A big question is whether China will decide that the need to protect the Communist Party and the country's unity against perceived threats outweighs Hong Kong's importance as a business hub.
"I think the general consensus in Beijing, and among many party members, is that Hong Kong is getting out of control," said Bernard Charnwut Chan, president of Asia Financial Holdings in Hong Kong.
He was referring to protests calling for the end of China's one-party rule. "Given the choice (between Hong Kong's prosperity) and national security, I think we know which one they will choose," Chan said. "To Beijing, the 'one country, two systems' model for Hong Kong means that 'I will leave you alone if you leave me alone.'"
The Hong Kong-born Chan is very much a part of the business establishment. He is also a member of the Executive Council, the local cabinet, and is one of just 36 Hong Kong representatives in the NPC. In his circle, people are afraid.
"They don't see a way out of the (political) divisions," he said. "Hong Kong will become more like developed, democratic economies where changes take time." But he added that much of Asia was moving at "light speed" and Hong Kong risked falling behind.
Vested interests
The city's tycoons -- who wield the real power here -- abhor political conflict. Many of them have benefited from mainland policies, such as the Closer Economic Partnership Arrangement, which gives favorable trade access for Hong Kong companies. For these titans of industry, protests such as the Occupy Central movement -- a mass sit-in planned for the main business district -- are simply destructive.
Occupy Central is unlikely to seriously disrupt economic activity, but it is symptomatic of wider changes across society that are spooking the establishment, said Denis Wang Yu-long, a professor at the Chinese University of Hong Kong Business School.
"It is not Occupy Central that's going to have an impact on Hong Kong's competitiveness," Wang said. "The key thing is that politics have become a mainstream agenda for the first time in Hong Kong. That dilutes our focus and energy away from economic development. This is uncharted territory."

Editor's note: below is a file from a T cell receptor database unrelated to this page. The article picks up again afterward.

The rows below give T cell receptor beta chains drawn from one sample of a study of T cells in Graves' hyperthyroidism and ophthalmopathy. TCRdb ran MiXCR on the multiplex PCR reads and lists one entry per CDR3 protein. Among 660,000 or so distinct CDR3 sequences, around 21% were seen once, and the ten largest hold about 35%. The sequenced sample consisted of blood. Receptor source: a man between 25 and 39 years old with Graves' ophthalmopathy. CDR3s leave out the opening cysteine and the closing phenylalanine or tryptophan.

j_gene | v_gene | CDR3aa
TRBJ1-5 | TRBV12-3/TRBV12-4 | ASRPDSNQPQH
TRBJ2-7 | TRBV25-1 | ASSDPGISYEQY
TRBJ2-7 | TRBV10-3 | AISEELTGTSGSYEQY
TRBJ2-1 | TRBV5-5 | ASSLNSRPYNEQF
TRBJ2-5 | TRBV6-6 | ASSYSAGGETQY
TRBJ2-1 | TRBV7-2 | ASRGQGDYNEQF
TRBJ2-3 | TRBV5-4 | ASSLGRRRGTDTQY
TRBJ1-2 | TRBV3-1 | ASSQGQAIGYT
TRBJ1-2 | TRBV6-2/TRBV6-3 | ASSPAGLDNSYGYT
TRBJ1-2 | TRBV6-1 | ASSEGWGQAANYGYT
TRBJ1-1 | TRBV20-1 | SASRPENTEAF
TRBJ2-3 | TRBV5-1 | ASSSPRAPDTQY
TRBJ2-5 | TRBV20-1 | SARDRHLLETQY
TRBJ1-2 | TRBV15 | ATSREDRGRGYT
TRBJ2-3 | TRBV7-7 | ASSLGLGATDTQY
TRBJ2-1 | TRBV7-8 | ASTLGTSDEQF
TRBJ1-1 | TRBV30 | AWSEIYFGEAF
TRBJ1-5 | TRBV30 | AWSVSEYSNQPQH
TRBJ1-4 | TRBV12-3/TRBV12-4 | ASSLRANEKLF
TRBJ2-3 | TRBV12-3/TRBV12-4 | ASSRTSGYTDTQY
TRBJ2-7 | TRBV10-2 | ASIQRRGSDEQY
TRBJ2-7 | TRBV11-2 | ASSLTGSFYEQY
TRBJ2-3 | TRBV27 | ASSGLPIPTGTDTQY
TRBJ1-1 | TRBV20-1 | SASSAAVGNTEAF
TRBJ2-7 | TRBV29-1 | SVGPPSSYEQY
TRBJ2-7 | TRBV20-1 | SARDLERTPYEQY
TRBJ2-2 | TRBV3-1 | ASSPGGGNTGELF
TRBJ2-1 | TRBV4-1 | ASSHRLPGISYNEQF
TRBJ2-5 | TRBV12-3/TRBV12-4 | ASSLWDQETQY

Successful yet unsatisfied
Social uprisings are common in times of economic distress. But Hong Kong's economy is doing well. Gross domestic product grew an average of 4.5% in the decade to 2012, unemployment is at a historic low of around 3%, the local stock market is at a six-year high, and close ties with the mainland are creating new business opportunities every day.
Yet discontent is growing. That is reflected by the electoral success of more radical, fiercely anti-Beijing lawmakers. Hong Kong has the highest level of income inequality among developed economies, according to the United Nations. Meanwhile, visiting mainlanders are being blamed for everything from sky-high property prices to jampacked public transport.
Protesters in Hong Kong have scored a win before. In 2003, half a million people took to the streets and forced the delay of a controversial anti-sedition law. Tung Chee-hwa, the city's first chief executive, resigned amid mounting pressure. But the central government has made it clear to Hong Kong that protests are futile. Chan said the authorities have a deep fear of uncertainty, and he hopes that pro-democracy legislators will refrain from vetoing the NPC's electoral reform package, despite its flaws.
"There will be people who do not agree to it, but if millions vote in the next chief executive election, then there's a clear mandate," Chan said. That would go some way toward making the government more legitimate, he added.
Ultimately, people of all political stripes are counting on Hong Kong's famous pragmatism to shine through.
 "I am optimistic that sooner or later, there will be a consensus that will make Hong Kong function again," said Wang from the Chinese University of Hong Kong.